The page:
The effects of once- versus twice-weekly sessions on psychotherapy outcomes in depressed patients
Number of pages
SourceBritish Journal of Psychiatry, 216, 4, (2020), pp. 222-230
Article / Letter to editor
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SW OZ BSI KLP
British Journal of Psychiatry
SubjectAll institutes and research themes of the Radboud University Medical Center; Experimental Psychopathology and Treatment; Radboudumc 13: Stress-related disorders DCMN: Donders Center for Medical Neuroscience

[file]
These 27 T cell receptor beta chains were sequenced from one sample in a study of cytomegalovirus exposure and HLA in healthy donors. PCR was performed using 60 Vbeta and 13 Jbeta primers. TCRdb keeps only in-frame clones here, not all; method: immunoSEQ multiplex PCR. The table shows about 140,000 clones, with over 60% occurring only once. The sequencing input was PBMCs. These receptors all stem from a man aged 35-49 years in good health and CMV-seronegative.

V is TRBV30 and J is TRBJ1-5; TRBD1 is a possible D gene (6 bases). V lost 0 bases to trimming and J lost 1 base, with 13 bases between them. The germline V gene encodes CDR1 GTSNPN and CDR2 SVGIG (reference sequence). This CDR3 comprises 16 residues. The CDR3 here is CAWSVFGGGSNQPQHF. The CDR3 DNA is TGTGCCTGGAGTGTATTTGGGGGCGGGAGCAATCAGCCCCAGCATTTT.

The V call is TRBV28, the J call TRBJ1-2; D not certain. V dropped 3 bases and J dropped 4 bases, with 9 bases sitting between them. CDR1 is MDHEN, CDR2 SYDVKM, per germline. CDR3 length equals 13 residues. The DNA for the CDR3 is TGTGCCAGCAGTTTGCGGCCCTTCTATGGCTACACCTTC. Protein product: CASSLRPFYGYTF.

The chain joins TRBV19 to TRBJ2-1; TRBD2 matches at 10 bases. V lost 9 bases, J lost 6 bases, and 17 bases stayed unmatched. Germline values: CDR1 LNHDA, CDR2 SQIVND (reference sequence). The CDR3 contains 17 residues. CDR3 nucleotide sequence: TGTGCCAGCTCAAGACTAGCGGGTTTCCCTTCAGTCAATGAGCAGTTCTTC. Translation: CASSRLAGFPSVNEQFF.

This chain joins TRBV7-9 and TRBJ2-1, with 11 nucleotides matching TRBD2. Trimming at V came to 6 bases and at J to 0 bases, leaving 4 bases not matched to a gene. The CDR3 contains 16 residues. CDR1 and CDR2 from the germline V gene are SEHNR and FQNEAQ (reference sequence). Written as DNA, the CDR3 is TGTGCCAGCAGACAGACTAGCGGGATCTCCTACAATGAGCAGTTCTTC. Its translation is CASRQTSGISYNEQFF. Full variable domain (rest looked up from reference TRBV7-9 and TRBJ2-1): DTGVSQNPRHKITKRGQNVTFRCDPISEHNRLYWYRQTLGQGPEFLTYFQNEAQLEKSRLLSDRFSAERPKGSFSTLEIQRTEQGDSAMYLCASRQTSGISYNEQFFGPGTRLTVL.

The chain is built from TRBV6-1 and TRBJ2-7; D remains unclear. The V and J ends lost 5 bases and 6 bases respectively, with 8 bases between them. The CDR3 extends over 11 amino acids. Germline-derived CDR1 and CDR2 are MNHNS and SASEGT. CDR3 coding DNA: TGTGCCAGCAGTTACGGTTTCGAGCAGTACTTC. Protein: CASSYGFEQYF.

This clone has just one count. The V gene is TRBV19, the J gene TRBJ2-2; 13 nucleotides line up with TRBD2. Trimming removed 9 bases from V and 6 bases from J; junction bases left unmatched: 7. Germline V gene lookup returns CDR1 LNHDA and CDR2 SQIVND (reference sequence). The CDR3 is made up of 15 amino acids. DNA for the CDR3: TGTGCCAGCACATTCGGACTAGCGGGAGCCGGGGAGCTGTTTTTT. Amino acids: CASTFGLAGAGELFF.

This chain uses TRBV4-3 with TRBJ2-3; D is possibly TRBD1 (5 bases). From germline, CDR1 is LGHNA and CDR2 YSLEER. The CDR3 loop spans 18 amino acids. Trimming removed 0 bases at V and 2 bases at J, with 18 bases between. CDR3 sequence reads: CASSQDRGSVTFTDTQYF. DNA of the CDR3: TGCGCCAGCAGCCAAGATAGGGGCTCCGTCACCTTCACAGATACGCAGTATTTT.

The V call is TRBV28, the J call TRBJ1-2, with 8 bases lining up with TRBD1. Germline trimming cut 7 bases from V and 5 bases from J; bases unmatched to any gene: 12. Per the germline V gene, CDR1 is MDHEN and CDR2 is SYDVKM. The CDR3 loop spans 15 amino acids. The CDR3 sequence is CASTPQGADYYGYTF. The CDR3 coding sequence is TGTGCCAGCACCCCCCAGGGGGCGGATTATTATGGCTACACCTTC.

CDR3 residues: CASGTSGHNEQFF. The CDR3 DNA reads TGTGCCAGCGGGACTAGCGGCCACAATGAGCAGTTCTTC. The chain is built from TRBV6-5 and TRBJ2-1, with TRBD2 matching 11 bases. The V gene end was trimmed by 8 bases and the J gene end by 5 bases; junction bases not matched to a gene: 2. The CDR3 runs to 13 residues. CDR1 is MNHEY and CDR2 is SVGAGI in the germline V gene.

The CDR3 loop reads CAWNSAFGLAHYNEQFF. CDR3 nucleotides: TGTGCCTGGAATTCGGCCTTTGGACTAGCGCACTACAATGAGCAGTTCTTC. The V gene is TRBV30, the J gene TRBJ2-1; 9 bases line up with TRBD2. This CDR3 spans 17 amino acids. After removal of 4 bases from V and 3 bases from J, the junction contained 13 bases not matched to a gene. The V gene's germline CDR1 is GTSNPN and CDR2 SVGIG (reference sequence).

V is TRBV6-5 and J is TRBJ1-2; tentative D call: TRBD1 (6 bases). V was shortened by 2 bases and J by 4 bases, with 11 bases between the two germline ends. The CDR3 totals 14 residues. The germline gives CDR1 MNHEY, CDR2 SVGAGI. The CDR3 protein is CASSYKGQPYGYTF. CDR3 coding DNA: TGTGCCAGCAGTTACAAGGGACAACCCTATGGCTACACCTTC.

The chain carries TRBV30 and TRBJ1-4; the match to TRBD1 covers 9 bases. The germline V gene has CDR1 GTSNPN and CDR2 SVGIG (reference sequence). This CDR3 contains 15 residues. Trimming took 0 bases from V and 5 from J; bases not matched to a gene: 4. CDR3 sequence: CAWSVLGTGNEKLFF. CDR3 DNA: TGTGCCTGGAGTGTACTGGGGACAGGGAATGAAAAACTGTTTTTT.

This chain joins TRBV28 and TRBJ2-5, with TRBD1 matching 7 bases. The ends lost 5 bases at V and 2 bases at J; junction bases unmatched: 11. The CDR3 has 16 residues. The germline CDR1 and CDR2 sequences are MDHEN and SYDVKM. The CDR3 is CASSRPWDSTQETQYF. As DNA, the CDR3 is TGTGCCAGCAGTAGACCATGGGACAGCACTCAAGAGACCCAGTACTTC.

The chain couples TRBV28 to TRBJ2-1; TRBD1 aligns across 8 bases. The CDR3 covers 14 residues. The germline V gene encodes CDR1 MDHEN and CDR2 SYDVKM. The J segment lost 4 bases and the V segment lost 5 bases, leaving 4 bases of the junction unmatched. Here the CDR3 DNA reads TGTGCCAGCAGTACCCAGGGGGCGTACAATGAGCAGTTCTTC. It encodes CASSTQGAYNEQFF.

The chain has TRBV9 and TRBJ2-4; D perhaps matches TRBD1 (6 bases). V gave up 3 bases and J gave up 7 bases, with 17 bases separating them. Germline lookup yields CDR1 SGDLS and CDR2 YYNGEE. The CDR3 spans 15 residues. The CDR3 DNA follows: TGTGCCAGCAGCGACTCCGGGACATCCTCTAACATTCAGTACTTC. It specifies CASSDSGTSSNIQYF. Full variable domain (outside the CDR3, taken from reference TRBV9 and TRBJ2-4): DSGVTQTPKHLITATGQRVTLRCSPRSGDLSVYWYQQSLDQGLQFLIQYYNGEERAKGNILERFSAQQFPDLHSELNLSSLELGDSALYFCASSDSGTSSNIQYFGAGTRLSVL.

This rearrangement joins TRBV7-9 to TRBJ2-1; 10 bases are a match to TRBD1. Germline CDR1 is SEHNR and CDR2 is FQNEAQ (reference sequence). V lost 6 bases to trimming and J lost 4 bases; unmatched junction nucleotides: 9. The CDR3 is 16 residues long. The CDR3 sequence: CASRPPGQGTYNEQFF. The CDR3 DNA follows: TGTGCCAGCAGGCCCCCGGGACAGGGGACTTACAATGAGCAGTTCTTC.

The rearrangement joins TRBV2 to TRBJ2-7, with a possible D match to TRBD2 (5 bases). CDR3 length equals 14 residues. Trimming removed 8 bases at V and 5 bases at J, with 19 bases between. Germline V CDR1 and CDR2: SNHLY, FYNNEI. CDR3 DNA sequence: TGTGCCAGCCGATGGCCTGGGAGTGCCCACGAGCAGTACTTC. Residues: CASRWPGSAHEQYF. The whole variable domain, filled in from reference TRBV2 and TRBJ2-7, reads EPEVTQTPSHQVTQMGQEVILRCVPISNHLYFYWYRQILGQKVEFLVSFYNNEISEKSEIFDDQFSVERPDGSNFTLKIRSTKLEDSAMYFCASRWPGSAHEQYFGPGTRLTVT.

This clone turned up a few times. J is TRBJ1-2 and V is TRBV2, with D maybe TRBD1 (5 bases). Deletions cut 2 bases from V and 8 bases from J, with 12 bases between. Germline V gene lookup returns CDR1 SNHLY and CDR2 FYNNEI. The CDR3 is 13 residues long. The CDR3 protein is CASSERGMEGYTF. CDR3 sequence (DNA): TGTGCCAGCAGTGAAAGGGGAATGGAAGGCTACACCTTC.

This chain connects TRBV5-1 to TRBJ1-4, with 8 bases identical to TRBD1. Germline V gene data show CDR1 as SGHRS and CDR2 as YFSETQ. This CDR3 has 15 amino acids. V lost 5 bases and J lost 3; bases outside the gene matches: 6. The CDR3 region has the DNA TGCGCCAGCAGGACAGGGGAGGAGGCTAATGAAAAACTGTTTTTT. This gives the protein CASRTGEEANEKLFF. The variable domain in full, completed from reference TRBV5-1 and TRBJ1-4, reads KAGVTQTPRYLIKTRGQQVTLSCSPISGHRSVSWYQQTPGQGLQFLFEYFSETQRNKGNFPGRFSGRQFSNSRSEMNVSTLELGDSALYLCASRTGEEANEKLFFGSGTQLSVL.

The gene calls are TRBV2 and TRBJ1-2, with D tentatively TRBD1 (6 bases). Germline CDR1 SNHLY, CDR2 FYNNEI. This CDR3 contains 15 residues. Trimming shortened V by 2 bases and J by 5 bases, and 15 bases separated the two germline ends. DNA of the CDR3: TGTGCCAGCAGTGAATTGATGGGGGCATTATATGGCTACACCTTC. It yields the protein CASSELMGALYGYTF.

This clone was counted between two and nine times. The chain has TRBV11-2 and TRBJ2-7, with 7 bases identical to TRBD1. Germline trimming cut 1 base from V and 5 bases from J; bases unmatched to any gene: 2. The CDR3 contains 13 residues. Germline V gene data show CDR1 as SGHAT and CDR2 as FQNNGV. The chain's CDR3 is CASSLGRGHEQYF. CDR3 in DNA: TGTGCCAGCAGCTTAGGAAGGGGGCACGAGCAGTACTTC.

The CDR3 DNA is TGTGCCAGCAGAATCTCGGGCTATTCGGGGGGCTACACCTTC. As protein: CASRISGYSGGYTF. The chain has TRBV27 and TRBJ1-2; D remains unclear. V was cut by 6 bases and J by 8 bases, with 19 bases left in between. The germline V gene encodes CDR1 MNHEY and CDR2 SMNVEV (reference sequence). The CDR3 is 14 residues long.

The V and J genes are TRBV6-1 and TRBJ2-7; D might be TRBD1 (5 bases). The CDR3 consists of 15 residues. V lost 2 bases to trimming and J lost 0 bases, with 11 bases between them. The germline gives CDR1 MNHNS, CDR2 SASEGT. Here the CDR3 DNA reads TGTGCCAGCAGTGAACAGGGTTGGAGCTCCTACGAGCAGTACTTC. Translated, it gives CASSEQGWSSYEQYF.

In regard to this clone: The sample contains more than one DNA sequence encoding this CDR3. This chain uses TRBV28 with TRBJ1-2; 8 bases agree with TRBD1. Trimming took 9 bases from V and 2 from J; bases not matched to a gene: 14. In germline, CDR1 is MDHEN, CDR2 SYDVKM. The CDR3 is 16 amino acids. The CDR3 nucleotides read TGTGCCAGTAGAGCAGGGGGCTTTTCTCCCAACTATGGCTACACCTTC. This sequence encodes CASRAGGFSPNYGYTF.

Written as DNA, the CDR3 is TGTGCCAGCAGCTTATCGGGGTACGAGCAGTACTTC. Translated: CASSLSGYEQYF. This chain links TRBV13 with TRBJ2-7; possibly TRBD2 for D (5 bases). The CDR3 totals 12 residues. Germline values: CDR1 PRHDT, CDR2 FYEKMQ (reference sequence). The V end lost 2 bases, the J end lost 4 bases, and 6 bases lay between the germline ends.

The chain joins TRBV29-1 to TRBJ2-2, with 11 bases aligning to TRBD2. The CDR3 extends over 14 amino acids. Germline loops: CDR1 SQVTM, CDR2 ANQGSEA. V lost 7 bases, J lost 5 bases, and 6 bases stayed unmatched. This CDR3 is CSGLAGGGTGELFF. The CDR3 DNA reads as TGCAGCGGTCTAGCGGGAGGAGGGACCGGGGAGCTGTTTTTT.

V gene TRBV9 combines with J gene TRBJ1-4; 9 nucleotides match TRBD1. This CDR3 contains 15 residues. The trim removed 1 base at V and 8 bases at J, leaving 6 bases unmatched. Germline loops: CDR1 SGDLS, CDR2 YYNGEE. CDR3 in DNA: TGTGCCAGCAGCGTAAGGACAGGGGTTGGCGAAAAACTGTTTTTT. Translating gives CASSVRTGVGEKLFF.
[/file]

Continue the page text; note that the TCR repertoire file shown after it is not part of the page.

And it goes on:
Background: It is unclear what session frequency is most effective in cognitive-behavioural therapy (CBT) and interpersonal psychotherapy (IPT) for depression. Aims: Compare the effects of once weekly and twice weekly sessions of CBT and IPT for depression. Method: We conducted a multicentre randomised trial from November 2014 through December 2017. We recruited 200 adults with depression across nine specialised mental health centres in the Netherlands. This study used a 2 x 2 factorial design, randomising patients to once or twice weekly sessions of CBT or IPT over 16-24 weeks, up to a maximum of 20 sessions. Main outcome measures were depression severity, measured with the Beck Depression Inventory-II at baseline, before session 1, and 2 weeks, 1, 2, 3, 4, 5 and 6 months after start of the intervention. Intention-to-treat analyses were conducted. Results: Compared with patients who received weekly sessions, patients who received twice weekly sessions showed a statistically significant decrease in depressive symptoms (estimated mean difference between weekly and twice weekly sessions at month 6: 3.85 points, difference in effect size d = 0.55), lower attrition rates (n = 16 compared with n = 32) and an increased rate of response (hazard ratio 1.48, 95% CI 1.00-2.18). Conclusions: In clinical practice settings, delivery of twice weekly sessions of CBT and IPT for depression is a way to improve depression treatment outcomes.
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